The Jihadist Plot: The Untold Story of Al-Qaeda and the Libyan Rebellion

Posted by John Rosenthal

My new e-book The Jihadist Plot: The Untold Story of Al-Qaeda and the Libyan Rebellion is now available on here. Beware that as far as I know, it is not currently available when accessing from Europe or perhaps elsewhere outside of the United States. If readers could let me know their own experiences trying to access from outside the US, I’d much appreciate it. You can drop me a line at jrgencer[at] I will, of course, provide updates as I learn more. The book is also available for the ”Nook” reader at Barnes & Noble and as an Apple iBook (via iTunes). A paperback edition is forthcoming shortly.

Here is a description of what is inside:

“How could this happen in a country we helped liberate?” Secretary of State Hillary Clinton pondered in the aftermath of the September 11, 2012 attacks in Benghazi that left American ambassador to Libya Chris Stevens and three other Americans dead. The Jihadist Plot: The Untold Story of Al-Qaeda and the Libyan Rebellion shows how it could have happened and why it did happen. It happened because in supporting the Libyan rebellion against Muammar al-Qaddafi, America and its allies, in effect, changed sides in the war on terror, securing the victory of some of the very Islamic extremist forces that they had been fighting for the previous decade.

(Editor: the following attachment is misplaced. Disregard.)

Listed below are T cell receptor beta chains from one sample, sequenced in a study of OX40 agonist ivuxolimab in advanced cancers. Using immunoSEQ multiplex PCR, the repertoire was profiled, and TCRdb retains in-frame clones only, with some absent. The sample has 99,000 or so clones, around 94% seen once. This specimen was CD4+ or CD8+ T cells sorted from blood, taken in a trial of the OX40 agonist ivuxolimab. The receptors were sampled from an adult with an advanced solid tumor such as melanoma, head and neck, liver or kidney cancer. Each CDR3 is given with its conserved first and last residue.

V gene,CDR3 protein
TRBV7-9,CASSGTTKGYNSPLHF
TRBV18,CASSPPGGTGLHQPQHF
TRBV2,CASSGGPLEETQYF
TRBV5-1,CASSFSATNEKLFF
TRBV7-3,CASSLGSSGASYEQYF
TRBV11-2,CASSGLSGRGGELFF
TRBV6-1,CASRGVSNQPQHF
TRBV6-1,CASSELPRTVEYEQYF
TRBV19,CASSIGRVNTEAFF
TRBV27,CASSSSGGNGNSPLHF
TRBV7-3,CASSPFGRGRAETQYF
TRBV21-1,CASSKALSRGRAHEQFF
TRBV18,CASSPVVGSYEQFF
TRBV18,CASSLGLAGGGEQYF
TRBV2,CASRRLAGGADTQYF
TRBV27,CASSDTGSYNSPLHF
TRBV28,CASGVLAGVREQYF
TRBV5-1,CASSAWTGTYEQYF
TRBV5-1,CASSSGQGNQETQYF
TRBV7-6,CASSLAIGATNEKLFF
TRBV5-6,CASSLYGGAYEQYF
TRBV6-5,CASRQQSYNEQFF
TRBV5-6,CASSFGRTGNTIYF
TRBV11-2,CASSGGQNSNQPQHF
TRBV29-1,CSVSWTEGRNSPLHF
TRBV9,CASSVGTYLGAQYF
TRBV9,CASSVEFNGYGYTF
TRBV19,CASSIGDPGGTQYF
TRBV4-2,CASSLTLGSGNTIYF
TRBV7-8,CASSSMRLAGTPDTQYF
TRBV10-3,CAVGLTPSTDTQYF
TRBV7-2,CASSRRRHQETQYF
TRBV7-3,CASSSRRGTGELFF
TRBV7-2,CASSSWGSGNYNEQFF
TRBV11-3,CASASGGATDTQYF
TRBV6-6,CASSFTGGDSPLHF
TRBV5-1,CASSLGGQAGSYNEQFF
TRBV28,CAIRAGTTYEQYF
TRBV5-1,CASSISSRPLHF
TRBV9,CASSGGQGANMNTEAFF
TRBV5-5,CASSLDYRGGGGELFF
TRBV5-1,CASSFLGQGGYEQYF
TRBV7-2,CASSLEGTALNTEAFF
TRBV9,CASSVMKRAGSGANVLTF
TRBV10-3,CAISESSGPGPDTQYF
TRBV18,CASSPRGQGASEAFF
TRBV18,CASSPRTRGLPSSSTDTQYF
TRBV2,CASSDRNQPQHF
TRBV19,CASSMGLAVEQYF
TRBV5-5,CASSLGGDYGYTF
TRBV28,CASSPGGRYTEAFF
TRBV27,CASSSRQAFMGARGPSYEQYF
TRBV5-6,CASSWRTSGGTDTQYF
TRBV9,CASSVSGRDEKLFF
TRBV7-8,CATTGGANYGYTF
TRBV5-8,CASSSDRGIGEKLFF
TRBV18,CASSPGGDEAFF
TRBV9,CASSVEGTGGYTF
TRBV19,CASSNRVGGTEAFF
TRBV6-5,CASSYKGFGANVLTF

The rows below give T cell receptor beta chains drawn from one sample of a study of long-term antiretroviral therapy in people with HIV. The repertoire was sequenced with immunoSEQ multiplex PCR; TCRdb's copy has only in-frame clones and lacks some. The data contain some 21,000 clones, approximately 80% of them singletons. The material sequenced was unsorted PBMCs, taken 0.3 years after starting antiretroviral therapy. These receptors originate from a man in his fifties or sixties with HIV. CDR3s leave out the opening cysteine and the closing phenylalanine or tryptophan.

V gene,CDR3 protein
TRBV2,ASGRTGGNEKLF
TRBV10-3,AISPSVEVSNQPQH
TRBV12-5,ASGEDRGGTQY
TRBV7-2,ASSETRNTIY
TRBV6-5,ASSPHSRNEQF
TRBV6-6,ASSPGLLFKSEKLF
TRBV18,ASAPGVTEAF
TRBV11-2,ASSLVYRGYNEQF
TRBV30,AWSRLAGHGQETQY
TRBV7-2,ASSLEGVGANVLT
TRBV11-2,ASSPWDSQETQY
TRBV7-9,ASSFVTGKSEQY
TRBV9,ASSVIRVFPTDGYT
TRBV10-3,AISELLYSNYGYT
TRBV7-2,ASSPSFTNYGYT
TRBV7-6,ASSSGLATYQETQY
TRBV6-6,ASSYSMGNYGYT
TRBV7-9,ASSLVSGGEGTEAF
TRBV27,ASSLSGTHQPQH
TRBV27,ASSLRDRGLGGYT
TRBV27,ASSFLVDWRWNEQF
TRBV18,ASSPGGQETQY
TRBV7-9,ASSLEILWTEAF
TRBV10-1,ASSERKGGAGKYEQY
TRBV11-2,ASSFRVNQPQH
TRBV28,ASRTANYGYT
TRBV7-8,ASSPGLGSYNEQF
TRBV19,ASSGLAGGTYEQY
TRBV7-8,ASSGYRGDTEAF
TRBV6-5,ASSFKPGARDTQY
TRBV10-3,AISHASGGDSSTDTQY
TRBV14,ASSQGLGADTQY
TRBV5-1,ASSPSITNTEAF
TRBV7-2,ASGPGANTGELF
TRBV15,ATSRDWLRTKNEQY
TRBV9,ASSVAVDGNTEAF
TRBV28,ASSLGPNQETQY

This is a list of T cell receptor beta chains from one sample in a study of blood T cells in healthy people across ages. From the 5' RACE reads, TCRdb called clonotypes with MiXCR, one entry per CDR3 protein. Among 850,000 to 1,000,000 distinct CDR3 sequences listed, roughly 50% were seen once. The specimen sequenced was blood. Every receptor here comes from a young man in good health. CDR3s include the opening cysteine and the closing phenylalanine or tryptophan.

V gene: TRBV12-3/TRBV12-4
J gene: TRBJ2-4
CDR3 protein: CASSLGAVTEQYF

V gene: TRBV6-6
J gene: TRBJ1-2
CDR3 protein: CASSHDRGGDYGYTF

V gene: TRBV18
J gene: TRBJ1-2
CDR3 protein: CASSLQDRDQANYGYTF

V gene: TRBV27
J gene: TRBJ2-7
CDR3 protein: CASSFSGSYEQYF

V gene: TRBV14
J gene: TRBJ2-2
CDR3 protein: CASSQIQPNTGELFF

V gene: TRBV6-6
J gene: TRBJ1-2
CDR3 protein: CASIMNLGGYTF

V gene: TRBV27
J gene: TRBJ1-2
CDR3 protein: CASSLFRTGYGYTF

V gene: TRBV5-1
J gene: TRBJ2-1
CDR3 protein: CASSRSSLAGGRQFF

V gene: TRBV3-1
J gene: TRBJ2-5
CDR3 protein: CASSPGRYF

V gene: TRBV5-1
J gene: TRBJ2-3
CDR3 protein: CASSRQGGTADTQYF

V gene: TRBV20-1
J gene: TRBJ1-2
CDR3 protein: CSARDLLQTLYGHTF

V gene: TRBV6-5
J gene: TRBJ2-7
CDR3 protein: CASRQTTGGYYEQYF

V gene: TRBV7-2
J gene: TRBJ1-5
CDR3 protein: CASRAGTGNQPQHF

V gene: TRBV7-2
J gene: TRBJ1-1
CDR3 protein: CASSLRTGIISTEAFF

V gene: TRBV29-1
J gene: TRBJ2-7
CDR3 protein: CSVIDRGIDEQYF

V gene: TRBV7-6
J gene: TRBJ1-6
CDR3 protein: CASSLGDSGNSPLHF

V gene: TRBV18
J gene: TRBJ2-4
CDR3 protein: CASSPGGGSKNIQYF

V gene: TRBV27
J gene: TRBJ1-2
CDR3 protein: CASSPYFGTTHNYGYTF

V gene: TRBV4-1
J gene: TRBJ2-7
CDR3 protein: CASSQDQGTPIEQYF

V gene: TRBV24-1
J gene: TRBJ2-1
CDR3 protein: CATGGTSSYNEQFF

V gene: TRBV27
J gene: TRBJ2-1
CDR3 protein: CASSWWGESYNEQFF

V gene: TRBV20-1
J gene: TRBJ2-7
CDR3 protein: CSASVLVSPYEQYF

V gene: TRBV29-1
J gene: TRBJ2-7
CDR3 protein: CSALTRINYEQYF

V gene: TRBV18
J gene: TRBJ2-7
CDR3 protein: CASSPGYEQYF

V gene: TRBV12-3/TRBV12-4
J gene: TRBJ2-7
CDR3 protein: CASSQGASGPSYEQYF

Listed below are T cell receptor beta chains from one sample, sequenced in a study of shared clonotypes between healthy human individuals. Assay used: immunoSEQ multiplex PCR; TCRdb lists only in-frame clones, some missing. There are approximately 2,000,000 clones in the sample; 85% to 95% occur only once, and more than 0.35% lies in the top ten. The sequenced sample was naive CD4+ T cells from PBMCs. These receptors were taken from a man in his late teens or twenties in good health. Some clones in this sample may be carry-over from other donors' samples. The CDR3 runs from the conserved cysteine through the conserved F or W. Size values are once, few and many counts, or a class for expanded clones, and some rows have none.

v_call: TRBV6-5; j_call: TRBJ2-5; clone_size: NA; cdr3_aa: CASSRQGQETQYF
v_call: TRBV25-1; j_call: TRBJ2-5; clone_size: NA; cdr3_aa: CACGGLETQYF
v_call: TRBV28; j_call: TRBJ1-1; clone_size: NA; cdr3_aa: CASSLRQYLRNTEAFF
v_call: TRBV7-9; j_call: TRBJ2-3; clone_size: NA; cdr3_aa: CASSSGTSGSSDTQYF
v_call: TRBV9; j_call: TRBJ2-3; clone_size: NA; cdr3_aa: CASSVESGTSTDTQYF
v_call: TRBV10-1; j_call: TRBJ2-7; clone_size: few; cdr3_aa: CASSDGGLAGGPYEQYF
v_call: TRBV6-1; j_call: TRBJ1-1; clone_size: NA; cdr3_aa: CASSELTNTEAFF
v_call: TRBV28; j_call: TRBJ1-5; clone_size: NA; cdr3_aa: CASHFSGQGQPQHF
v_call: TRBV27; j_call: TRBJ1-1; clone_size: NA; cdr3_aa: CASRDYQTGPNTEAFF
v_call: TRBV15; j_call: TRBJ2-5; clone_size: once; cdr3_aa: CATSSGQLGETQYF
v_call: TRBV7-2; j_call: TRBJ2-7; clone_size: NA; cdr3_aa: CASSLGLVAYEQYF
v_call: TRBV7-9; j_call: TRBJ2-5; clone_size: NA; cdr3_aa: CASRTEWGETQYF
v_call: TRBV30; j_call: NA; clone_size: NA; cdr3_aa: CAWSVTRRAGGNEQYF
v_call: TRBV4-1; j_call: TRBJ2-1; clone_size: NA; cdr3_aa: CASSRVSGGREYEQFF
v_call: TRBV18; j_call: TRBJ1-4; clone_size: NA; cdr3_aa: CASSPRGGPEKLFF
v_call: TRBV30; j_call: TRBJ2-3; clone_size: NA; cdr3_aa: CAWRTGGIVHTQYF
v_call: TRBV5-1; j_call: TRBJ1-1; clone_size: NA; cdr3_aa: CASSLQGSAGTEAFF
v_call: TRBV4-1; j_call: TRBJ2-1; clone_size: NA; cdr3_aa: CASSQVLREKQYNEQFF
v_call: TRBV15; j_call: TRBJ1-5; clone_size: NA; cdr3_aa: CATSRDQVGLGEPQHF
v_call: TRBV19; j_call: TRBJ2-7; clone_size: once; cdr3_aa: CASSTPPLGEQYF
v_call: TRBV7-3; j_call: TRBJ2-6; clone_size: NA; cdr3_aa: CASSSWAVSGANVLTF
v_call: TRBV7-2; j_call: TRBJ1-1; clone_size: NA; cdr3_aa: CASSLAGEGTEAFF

The result is a Libya that is today under the sway of heavily-armed jihadist brigades that make no secret of their allegiance to al-Qaeda, proudly flying the al-Qaeda flag in broad daylight in Benghazi and other Libyan cities. Moreover, as the September 11 Benghazi attacks make clear, if America reversed course in Libya in order to join forces with jihadists, the jihadists remain exactly as they ever were, with the same ideology and the same hatred of America.

Exploding the myth of NATO’s “humanitarian intervention,” The Jihadist Plot tells the real story of the Libyan rebellion. It traces the itineraries of some of the notorious veterans of international jihad who served as the rebellion’s leading commanders and strategists and shows how NATO helped to create a new jihadist hero at the siege of Sirte. And it reveals that long before the onset of the so-called Arab Spring, Libya’s own al-Qaeda affiliate, the Libyan Islamic Fighting Group, had devised a plan to bring down the Qaddafi regime using some of the classic methods of jihadist terror: a plan that would be put into practice in the rebellion of February 2011.

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